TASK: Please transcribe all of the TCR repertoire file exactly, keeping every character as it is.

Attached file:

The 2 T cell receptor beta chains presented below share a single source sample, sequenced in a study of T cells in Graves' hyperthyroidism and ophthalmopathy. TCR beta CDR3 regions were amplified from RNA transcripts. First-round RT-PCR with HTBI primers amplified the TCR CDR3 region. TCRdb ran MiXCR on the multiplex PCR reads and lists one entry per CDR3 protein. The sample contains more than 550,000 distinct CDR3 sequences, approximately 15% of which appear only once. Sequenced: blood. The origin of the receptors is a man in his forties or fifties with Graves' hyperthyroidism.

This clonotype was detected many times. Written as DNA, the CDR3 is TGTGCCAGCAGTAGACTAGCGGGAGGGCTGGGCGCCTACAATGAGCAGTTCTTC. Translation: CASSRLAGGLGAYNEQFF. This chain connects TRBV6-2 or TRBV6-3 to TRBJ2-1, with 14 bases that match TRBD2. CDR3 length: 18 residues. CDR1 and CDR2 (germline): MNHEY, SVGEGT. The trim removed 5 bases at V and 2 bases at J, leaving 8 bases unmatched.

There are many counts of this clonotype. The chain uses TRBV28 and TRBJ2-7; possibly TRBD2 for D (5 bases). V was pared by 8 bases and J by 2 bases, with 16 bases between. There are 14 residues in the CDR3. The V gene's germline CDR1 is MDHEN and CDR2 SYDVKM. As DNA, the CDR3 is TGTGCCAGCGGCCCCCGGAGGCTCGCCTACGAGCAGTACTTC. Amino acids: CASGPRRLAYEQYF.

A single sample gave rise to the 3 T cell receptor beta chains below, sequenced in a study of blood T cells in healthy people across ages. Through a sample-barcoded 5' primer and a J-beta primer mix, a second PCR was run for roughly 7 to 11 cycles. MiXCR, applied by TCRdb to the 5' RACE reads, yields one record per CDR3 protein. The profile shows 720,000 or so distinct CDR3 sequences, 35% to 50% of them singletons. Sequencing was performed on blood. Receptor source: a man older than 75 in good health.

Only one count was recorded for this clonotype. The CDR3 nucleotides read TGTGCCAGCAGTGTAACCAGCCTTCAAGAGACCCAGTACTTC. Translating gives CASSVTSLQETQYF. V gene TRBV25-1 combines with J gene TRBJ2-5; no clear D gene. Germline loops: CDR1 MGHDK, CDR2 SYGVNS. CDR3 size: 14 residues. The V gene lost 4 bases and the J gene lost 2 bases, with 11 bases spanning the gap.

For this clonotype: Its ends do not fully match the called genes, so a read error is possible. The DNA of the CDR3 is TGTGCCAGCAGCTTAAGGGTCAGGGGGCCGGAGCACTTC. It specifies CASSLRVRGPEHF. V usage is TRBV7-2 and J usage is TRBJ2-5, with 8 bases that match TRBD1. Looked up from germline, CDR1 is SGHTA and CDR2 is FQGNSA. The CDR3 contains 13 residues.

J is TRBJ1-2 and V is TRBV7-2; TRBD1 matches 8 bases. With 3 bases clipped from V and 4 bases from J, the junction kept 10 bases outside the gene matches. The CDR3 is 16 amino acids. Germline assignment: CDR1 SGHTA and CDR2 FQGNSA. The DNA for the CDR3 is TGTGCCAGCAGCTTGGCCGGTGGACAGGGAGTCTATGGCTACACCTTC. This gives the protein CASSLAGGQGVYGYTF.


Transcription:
The 2 T cell receptor beta chains presented below share a single source sample, sequenced in a study of T cells in Graves' hyperthyroidism and ophthalmopathy. TCR beta CDR3 regions were amplified from RNA transcripts. First-round RT-PCR with HTBI primers amplified the TCR CDR3 region. TCRdb ran MiXCR on the multiplex PCR reads and lists one entry per CDR3 protein. The sample contains more than 550,000 distinct CDR3 sequences, approximately 15% of which appear only once. Sequenced: blood. The origin of the receptors is a man in his forties or fifties with Graves' hyperthyroidism.

This clonotype was detected many times. Written as DNA, the CDR3 is TGTGCCAGCAGTAGACTAGCGGGAGGGCTGGGCGCCTACAATGAGCAGTTCTTC. Translation: CASSRLAGGLGAYNEQFF. This chain connects TRBV6-2 or TRBV6-3 to TRBJ2-1, with 14 bases that match TRBD2. CDR3 length: 18 residues. CDR1 and CDR2 (germline): MNHEY, SVGEGT. The trim removed 5 bases at V and 2 bases at J, leaving 8 bases unmatched.

There are many counts of this clonotype. The chain uses TRBV28 and TRBJ2-7; possibly TRBD2 for D (5 bases). V was pared by 8 bases and J by 2 bases, with 16 bases between. There are 14 residues in the CDR3. The V gene's germline CDR1 is MDHEN and CDR2 SYDVKM. As DNA, the CDR3 is TGTGCCAGCGGCCCCCGGAGGCTCGCCTACGAGCAGTACTTC. Amino acids: CASGPRRLAYEQYF.

A single sample gave rise to the 3 T cell receptor beta chains below, sequenced in a study of blood T cells in healthy people across ages. Through a sample-barcoded 5' primer and a J-beta primer mix, a second PCR was run for roughly 7 to 11 cycles. MiXCR, applied by TCRdb to the 5' RACE reads, yields one record per CDR3 protein. The profile shows 720,000 or so distinct CDR3 sequences, 35% to 50% of them singletons. Sequencing was performed on blood. Receptor source: a man older than 75 in good health.

Only one count was recorded for this clonotype. The CDR3 nucleotides read TGTGCCAGCAGTGTAACCAGCCTTCAAGAGACCCAGTACTTC. Translating gives CASSVTSLQETQYF. V gene TRBV25-1 combines with J gene TRBJ2-5; no clear D gene. Germline loops: CDR1 MGHDK, CDR2 SYGVNS. CDR3 size: 14 residues. The V gene lost 4 bases and the J gene lost 2 bases, with 11 bases spanning the gap.

For this clonotype: Its ends do not fully match the called genes, so a read error is possible. The DNA of the CDR3 is TGTGCCAGCAGCTTAAGGGTCAGGGGGCCGGAGCACTTC. It specifies CASSLRVRGPEHF. V usage is TRBV7-2 and J usage is TRBJ2-5, with 8 bases that match TRBD1. Looked up from germline, CDR1 is SGHTA and CDR2 is FQGNSA. The CDR3 contains 13 residues.

J is TRBJ1-2 and V is TRBV7-2; TRBD1 matches 8 bases. With 3 bases clipped from V and 4 bases from J, the junction kept 10 bases outside the gene matches. The CDR3 is 16 amino acids. Germline assignment: CDR1 SGHTA and CDR2 FQGNSA. The DNA for the CDR3 is TGTGCCAGCAGCTTGGCCGGTGGACAGGGAGTCTATGGCTACACCTTC. This gives the protein CASSLAGGQGVYGYTF.